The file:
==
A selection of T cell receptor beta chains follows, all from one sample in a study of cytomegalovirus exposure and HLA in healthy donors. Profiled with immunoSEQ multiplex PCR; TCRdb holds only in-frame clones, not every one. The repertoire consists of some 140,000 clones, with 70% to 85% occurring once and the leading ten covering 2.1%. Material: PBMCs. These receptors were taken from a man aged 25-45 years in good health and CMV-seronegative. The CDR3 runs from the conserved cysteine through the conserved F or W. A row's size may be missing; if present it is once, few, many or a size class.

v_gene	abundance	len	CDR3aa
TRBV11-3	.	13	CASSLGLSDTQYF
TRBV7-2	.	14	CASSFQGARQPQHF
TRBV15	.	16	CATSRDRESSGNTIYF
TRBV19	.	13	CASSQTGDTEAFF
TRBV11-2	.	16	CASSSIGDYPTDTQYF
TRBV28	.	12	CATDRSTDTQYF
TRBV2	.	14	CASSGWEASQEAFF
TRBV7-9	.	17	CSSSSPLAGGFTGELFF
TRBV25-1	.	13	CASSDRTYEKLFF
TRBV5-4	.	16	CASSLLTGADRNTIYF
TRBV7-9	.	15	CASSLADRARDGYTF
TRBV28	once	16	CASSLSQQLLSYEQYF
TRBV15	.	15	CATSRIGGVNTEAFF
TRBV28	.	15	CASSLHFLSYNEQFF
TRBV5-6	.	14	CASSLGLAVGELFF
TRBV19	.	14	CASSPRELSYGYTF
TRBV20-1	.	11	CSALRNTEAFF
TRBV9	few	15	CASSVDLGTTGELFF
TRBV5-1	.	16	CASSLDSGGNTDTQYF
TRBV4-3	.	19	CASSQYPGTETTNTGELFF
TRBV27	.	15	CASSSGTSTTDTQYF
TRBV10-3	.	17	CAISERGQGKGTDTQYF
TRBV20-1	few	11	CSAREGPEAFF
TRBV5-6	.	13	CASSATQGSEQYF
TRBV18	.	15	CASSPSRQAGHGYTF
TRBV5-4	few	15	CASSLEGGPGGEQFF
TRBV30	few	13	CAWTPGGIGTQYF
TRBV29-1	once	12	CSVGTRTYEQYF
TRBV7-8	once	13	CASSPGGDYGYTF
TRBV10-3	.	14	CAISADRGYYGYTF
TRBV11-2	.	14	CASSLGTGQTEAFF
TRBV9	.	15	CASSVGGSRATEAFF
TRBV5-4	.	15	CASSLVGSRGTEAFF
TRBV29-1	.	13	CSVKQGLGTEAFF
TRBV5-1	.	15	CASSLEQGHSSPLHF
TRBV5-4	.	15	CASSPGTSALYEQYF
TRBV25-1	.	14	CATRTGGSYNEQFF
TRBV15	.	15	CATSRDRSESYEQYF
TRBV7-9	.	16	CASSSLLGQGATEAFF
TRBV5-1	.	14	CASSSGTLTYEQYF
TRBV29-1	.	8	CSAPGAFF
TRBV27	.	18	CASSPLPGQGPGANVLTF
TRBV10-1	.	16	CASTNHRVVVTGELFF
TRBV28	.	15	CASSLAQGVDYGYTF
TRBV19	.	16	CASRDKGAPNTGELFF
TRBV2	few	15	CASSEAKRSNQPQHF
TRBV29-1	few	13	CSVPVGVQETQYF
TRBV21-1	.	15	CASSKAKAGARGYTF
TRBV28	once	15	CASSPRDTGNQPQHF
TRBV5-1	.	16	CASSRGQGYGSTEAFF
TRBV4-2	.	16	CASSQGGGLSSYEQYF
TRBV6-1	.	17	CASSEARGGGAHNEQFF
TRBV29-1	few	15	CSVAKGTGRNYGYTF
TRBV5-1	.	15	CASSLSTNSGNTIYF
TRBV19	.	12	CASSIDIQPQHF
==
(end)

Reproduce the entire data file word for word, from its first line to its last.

A selection of T cell receptor beta chains follows, all from one sample in a study of cytomegalovirus exposure and HLA in healthy donors. Profiled with immunoSEQ multiplex PCR; TCRdb holds only in-frame clones, not every one. The repertoire consists of some 140,000 clones, with 70% to 85% occurring once and the leading ten covering 2.1%. Material: PBMCs. These receptors were taken from a man aged 25-45 years in good health and CMV-seronegative. The CDR3 runs from the conserved cysteine through the conserved F or W. A row's size may be missing; if present it is once, few, many or a size class.

v_gene	abundance	len	CDR3aa
TRBV11-3	.	13	CASSLGLSDTQYF
TRBV7-2	.	14	CASSFQGARQPQHF
TRBV15	.	16	CATSRDRESSGNTIYF
TRBV19	.	13	CASSQTGDTEAFF
TRBV11-2	.	16	CASSSIGDYPTDTQYF
TRBV28	.	12	CATDRSTDTQYF
TRBV2	.	14	CASSGWEASQEAFF
TRBV7-9	.	17	CSSSSPLAGGFTGELFF
TRBV25-1	.	13	CASSDRTYEKLFF
TRBV5-4	.	16	CASSLLTGADRNTIYF
TRBV7-9	.	15	CASSLADRARDGYTF
TRBV28	once	16	CASSLSQQLLSYEQYF
TRBV15	.	15	CATSRIGGVNTEAFF
TRBV28	.	15	CASSLHFLSYNEQFF
TRBV5-6	.	14	CASSLGLAVGELFF
TRBV19	.	14	CASSPRELSYGYTF
TRBV20-1	.	11	CSALRNTEAFF
TRBV9	few	15	CASSVDLGTTGELFF
TRBV5-1	.	16	CASSLDSGGNTDTQYF
TRBV4-3	.	19	CASSQYPGTETTNTGELFF
TRBV27	.	15	CASSSGTSTTDTQYF
TRBV10-3	.	17	CAISERGQGKGTDTQYF
TRBV20-1	few	11	CSAREGPEAFF
TRBV5-6	.	13	CASSATQGSEQYF
TRBV18	.	15	CASSPSRQAGHGYTF
TRBV5-4	few	15	CASSLEGGPGGEQFF
TRBV30	few	13	CAWTPGGIGTQYF
TRBV29-1	once	12	CSVGTRTYEQYF
TRBV7-8	once	13	CASSPGGDYGYTF
TRBV10-3	.	14	CAISADRGYYGYTF
TRBV11-2	.	14	CASSLGTGQTEAFF
TRBV9	.	15	CASSVGGSRATEAFF
TRBV5-4	.	15	CASSLVGSRGTEAFF
TRBV29-1	.	13	CSVKQGLGTEAFF
TRBV5-1	.	15	CASSLEQGHSSPLHF
TRBV5-4	.	15	CASSPGTSALYEQYF
TRBV25-1	.	14	CATRTGGSYNEQFF
TRBV15	.	15	CATSRDRSESYEQYF
TRBV7-9	.	16	CASSSLLGQGATEAFF
TRBV5-1	.	14	CASSSGTLTYEQYF
TRBV29-1	.	8	CSAPGAFF
TRBV27	.	18	CASSPLPGQGPGANVLTF
TRBV10-1	.	16	CASTNHRVVVTGELFF
TRBV28	.	15	CASSLAQGVDYGYTF
TRBV19	.	16	CASRDKGAPNTGELFF
TRBV2	few	15	CASSEAKRSNQPQHF
TRBV29-1	few	13	CSVPVGVQETQYF
TRBV21-1	.	15	CASSKAKAGARGYTF
TRBV28	once	15	CASSPRDTGNQPQHF
TRBV5-1	.	16	CASSRGQGYGSTEAFF
TRBV4-2	.	16	CASSQGGGLSSYEQYF
TRBV6-1	.	17	CASSEARGGGAHNEQFF
TRBV29-1	few	15	CSVAKGTGRNYGYTF
TRBV5-1	.	15	CASSLSTNSGNTIYF
TRBV19	.	12	CASSIDIQPQHF